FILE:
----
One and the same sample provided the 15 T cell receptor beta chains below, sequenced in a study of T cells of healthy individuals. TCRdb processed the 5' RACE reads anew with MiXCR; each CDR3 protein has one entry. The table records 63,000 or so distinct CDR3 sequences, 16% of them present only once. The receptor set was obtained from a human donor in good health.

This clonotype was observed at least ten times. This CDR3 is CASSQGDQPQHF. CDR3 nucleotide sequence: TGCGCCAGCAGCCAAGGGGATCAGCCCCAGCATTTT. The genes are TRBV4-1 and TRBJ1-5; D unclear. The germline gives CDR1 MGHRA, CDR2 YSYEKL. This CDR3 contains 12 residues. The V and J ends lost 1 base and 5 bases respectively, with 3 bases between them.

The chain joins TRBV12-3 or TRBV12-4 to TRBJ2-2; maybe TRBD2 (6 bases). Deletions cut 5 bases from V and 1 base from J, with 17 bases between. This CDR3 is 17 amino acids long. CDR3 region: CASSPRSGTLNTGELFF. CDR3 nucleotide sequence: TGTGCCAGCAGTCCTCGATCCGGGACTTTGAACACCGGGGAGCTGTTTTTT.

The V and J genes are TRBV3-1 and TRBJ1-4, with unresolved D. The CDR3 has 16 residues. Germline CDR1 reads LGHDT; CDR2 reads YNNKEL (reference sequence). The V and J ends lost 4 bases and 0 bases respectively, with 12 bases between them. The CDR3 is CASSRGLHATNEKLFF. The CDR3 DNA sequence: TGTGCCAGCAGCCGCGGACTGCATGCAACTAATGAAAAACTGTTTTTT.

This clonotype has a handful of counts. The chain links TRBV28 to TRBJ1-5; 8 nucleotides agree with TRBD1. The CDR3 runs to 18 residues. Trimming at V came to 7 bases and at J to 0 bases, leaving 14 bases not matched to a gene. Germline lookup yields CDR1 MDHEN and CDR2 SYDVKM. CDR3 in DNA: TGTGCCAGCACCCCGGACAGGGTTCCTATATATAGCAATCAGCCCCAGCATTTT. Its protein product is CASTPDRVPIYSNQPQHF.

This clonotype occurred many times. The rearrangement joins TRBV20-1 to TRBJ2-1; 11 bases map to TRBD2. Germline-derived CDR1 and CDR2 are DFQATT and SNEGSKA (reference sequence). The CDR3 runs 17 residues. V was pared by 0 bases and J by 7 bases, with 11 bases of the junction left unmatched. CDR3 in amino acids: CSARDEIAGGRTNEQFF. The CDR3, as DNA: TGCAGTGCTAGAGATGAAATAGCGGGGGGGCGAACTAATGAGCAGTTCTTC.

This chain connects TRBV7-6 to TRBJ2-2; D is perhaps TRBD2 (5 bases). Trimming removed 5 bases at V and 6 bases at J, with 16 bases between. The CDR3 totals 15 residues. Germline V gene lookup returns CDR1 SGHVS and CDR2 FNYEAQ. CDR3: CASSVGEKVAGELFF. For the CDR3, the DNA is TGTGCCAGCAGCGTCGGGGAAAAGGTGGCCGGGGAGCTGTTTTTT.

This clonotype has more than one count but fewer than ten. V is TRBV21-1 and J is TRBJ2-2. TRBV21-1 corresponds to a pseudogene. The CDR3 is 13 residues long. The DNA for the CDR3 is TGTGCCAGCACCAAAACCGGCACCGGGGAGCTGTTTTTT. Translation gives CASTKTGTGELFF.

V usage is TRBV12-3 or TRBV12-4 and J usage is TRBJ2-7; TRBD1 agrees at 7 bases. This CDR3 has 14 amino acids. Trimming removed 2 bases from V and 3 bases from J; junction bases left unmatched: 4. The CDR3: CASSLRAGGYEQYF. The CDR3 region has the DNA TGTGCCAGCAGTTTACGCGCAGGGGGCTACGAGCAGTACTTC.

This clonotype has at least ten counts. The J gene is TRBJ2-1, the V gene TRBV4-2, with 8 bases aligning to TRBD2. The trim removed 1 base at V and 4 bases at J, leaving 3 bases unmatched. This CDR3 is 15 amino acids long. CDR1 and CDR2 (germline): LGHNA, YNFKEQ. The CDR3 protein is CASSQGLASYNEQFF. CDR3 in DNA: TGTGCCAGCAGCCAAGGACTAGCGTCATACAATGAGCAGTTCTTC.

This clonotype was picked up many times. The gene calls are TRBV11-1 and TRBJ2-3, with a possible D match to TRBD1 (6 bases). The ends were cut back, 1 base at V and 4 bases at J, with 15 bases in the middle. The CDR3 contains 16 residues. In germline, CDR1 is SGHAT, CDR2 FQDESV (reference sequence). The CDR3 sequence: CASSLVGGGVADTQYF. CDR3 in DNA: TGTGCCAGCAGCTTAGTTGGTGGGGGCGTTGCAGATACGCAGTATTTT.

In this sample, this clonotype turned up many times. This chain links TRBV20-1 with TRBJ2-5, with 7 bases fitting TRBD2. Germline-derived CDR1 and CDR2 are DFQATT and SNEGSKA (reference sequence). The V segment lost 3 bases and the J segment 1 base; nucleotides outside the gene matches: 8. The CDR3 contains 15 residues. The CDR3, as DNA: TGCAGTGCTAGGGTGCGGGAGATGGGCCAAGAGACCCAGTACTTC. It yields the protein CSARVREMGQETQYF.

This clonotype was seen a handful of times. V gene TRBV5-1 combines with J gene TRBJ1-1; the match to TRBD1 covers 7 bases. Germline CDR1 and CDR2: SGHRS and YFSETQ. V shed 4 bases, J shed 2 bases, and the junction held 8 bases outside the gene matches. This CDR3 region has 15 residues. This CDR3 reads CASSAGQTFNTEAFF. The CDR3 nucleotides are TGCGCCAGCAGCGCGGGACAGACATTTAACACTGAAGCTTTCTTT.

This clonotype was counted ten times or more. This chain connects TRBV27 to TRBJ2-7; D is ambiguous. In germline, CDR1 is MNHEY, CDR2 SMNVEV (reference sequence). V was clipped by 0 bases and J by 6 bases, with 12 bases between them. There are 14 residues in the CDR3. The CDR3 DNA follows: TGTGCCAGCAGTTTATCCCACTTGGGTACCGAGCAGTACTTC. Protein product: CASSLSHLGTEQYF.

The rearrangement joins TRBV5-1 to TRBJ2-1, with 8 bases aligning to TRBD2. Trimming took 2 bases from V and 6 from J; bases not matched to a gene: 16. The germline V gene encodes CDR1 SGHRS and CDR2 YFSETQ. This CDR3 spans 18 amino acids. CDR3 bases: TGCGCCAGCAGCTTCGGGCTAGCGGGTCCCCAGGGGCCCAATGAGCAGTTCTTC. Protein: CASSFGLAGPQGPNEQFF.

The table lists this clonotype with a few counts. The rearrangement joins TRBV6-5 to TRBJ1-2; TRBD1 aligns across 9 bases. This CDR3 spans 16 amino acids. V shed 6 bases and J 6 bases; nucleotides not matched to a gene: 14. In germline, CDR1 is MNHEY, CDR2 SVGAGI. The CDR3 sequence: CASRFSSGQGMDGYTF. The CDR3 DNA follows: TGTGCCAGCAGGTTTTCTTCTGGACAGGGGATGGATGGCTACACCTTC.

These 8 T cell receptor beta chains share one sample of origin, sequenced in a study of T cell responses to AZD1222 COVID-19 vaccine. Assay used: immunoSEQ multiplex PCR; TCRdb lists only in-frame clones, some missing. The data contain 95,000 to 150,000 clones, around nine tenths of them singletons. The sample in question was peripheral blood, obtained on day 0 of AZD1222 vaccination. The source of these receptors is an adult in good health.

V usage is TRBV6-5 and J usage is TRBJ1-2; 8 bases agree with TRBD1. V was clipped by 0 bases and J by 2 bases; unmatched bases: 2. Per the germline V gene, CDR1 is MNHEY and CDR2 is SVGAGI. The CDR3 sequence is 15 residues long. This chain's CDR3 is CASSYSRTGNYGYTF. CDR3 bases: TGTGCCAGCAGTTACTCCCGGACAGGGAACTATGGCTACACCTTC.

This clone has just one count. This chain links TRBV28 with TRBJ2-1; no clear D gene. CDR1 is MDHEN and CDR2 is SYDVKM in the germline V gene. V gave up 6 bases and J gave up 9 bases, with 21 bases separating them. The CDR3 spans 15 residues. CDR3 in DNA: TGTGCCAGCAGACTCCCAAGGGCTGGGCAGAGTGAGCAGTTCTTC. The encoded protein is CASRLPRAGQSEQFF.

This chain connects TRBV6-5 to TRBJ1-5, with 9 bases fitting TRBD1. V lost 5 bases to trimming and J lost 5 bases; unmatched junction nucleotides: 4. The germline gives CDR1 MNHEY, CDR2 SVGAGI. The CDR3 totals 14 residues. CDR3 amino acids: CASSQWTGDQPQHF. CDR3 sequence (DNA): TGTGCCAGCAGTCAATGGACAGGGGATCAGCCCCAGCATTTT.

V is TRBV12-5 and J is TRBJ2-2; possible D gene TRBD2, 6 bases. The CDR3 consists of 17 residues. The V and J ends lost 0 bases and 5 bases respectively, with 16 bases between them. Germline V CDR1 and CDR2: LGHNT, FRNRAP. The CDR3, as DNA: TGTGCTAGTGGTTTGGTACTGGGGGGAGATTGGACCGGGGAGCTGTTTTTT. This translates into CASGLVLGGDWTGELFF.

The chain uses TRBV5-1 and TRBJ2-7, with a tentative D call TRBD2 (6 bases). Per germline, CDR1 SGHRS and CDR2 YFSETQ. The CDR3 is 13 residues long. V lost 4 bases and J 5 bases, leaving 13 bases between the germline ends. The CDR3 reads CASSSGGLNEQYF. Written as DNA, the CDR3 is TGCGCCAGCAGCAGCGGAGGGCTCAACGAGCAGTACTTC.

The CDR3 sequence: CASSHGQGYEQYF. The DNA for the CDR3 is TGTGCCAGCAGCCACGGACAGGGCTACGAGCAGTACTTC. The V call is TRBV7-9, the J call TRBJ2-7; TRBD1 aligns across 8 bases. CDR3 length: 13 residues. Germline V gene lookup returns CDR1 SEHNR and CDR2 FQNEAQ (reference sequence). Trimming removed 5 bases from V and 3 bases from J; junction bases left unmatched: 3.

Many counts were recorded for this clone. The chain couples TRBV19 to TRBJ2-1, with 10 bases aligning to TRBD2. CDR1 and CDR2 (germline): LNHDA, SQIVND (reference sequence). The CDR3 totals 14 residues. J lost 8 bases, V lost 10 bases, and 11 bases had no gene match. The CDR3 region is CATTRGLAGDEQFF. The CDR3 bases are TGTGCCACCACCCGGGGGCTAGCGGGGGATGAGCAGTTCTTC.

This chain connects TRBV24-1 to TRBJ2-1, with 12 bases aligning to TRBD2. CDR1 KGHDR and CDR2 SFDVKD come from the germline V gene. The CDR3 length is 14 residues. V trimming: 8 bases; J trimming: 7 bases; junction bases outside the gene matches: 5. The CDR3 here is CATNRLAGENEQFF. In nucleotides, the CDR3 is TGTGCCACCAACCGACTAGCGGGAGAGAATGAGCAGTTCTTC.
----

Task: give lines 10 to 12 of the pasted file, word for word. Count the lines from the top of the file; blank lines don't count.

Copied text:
This clonotype has at least ten counts. The J gene is TRBJ2-1, the V gene TRBV4-2, with 8 bases aligning to TRBD2. The trim removed 1 base at V and 4 bases at J, leaving 3 bases unmatched. This CDR3 is 15 amino acids long. CDR1 and CDR2 (germline): LGHNA, YNFKEQ. The CDR3 protein is CASSQGLASYNEQFF. CDR3 in DNA: TGTGCCAGCAGCCAAGGACTAGCGTCATACAATGAGCAGTTCTTC.

This clonotype was picked up many times. The gene calls are TRBV11-1 and TRBJ2-3, with a possible D match to TRBD1 (6 bases). The ends were cut back, 1 base at V and 4 bases at J, with 15 bases in the middle. The CDR3 contains 16 residues. In germline, CDR1 is SGHAT, CDR2 FQDESV (reference sequence). The CDR3 sequence: CASSLVGGGVADTQYF. CDR3 in DNA: TGTGCCAGCAGCTTAGTTGGTGGGGGCGTTGCAGATACGCAGTATTTT.

In this sample, this clonotype turned up many times. This chain links TRBV20-1 with TRBJ2-5, with 7 bases fitting TRBD2. Germline-derived CDR1 and CDR2 are DFQATT and SNEGSKA (reference sequence). The V segment lost 3 bases and the J segment 1 base; nucleotides outside the gene matches: 8. The CDR3 contains 15 residues. The CDR3, as DNA: TGCAGTGCTAGGGTGCGGGAGATGGGCCAAGAGACCCAGTACTTC. It yields the protein CSARVREMGQETQYF.